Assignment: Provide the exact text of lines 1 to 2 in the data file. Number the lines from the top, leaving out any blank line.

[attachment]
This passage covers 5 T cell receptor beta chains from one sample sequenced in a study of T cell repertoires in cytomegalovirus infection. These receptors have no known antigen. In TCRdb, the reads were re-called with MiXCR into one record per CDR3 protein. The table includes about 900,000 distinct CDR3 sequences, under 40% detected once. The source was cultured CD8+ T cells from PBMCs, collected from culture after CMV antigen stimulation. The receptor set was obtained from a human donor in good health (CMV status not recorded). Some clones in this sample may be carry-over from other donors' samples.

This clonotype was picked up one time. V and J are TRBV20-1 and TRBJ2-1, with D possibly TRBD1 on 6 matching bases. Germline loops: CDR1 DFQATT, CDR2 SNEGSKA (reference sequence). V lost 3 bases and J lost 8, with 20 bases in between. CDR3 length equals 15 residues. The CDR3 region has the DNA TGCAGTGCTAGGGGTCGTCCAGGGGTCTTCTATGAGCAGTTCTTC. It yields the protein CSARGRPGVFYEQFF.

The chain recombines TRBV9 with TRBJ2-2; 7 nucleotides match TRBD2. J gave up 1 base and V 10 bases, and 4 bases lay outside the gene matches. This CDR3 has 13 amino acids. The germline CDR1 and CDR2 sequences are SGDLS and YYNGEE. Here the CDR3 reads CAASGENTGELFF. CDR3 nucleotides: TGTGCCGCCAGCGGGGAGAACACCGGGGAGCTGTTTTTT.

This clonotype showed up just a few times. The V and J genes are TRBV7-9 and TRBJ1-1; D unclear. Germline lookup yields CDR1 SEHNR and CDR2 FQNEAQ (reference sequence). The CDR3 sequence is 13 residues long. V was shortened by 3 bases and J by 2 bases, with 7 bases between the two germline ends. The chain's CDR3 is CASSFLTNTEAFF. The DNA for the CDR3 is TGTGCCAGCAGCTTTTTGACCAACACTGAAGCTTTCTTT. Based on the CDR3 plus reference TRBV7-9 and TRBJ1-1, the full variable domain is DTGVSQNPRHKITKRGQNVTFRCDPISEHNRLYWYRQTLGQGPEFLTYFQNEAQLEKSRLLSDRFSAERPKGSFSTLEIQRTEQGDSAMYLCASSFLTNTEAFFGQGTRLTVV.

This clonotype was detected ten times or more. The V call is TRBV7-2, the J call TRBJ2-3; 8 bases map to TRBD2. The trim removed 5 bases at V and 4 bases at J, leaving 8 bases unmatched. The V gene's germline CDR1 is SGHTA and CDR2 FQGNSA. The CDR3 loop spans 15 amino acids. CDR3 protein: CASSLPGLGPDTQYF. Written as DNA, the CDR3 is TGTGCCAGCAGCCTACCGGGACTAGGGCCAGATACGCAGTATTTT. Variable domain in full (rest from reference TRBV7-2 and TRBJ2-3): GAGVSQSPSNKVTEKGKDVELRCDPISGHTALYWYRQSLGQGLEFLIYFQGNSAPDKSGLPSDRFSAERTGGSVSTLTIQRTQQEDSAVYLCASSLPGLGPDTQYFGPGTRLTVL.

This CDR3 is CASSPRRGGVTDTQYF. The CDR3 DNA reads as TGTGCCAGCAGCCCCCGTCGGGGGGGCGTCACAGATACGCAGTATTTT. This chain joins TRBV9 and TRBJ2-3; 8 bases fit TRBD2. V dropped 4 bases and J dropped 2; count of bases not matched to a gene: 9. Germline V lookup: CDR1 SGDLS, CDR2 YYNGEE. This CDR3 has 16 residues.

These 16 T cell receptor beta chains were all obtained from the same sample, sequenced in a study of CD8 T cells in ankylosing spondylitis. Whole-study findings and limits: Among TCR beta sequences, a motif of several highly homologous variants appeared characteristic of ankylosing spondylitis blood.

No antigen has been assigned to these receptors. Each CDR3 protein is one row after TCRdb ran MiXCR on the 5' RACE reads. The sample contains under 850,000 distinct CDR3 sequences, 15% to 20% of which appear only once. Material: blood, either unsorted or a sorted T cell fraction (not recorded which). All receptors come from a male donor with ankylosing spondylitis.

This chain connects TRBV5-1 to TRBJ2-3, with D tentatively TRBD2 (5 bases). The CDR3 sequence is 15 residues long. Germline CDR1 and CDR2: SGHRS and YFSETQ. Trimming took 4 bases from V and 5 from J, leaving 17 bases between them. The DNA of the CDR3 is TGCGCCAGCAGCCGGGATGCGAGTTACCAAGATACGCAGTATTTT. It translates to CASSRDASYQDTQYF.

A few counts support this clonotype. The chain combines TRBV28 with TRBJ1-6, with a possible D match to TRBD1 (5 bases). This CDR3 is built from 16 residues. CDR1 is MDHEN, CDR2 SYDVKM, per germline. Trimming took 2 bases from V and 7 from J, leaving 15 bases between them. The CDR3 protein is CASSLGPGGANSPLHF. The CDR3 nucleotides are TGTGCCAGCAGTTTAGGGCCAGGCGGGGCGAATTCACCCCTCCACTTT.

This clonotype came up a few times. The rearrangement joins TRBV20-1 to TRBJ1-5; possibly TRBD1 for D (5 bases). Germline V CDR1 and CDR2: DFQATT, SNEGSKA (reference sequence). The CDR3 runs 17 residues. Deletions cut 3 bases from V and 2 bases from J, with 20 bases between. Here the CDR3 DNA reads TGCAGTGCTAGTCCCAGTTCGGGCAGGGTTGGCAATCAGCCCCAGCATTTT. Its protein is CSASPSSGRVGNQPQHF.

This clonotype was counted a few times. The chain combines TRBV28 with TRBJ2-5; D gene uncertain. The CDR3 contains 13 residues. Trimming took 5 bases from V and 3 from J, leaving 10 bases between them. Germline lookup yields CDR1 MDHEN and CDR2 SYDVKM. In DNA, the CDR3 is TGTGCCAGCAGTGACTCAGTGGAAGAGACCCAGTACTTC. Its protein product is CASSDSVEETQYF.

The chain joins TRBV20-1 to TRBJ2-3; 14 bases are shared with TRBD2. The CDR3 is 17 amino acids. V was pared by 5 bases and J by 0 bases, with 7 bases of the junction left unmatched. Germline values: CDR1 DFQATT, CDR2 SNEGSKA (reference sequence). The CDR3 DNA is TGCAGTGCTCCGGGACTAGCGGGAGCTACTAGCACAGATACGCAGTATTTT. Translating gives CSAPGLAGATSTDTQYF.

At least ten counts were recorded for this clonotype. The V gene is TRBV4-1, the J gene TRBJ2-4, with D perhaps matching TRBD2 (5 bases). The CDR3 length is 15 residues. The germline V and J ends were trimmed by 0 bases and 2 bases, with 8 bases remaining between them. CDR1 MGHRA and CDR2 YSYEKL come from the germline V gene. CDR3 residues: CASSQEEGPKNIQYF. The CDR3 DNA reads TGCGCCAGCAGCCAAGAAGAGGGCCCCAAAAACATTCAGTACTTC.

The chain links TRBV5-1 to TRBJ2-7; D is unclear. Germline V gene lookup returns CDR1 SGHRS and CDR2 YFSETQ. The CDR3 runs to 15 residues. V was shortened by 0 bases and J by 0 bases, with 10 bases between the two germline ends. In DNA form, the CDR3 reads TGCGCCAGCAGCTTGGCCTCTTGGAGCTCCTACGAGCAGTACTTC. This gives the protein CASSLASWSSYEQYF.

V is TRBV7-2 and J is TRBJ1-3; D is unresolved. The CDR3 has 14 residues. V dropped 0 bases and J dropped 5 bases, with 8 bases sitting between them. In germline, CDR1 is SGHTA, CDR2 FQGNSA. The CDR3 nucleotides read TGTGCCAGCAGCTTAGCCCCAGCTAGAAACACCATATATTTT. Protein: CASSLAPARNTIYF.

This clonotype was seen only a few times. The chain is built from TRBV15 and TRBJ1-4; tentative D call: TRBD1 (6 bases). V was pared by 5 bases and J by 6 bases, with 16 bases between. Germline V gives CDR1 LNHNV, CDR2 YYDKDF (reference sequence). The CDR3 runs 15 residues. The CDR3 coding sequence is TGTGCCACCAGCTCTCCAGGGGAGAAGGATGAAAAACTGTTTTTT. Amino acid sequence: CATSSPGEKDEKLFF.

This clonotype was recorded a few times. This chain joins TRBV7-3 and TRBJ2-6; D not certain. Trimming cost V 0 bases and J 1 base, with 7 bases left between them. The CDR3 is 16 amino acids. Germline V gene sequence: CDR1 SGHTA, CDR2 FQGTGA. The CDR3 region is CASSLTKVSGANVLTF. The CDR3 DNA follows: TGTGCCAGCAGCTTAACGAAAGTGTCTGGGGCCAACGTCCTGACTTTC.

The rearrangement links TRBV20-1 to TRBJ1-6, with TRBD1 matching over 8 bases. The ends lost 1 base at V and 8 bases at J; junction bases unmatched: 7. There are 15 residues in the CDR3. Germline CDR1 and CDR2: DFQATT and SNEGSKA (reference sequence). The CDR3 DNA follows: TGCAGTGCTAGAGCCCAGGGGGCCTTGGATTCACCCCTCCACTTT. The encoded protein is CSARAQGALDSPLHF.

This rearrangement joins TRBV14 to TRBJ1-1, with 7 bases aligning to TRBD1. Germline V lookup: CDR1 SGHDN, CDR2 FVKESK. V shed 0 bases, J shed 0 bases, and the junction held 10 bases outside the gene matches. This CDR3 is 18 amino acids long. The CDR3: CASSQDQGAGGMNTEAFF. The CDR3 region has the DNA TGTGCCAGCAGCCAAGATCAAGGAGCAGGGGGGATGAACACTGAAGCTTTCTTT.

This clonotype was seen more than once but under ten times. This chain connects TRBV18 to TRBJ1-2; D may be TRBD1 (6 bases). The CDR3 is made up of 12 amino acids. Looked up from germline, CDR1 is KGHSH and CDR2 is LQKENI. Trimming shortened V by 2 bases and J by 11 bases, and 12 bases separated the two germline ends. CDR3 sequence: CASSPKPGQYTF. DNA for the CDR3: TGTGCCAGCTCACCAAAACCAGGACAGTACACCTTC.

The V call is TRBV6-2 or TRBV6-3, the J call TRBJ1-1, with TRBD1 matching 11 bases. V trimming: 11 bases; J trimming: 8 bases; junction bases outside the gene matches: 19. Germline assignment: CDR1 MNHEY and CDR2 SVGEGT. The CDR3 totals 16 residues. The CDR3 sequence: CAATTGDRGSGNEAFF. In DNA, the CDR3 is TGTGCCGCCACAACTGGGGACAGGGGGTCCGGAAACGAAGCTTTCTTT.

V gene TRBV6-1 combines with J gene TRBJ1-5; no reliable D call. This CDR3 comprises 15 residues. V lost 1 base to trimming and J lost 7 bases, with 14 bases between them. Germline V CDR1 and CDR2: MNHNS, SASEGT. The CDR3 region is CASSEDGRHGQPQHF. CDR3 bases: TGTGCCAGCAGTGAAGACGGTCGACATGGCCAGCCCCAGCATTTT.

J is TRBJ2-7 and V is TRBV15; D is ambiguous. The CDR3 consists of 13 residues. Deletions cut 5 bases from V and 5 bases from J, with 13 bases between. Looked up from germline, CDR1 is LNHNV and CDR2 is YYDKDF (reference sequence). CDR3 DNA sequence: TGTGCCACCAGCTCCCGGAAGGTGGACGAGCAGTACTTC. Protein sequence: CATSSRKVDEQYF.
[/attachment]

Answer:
This passage covers 5 T cell receptor beta chains from one sample sequenced in a study of T cell repertoires in cytomegalovirus infection. These receptors have no known antigen. In TCRdb, the reads were re-called with MiXCR into one record per CDR3 protein. The table includes about 900,000 distinct CDR3 sequences, under 40% detected once. The source was cultured CD8+ T cells from PBMCs, collected from culture after CMV antigen stimulation. The receptor set was obtained from a human donor in good health (CMV status not recorded). Some clones in this sample may be carry-over from other donors' samples.

This clonotype was picked up one time. V and J are TRBV20-1 and TRBJ2-1, with D possibly TRBD1 on 6 matching bases. Germline loops: CDR1 DFQATT, CDR2 SNEGSKA (reference sequence). V lost 3 bases and J lost 8, with 20 bases in between. CDR3 length equals 15 residues. The CDR3 region has the DNA TGCAGTGCTAGGGGTCGTCCAGGGGTCTTCTATGAGCAGTTCTTC. It yields the protein CSARGRPGVFYEQFF.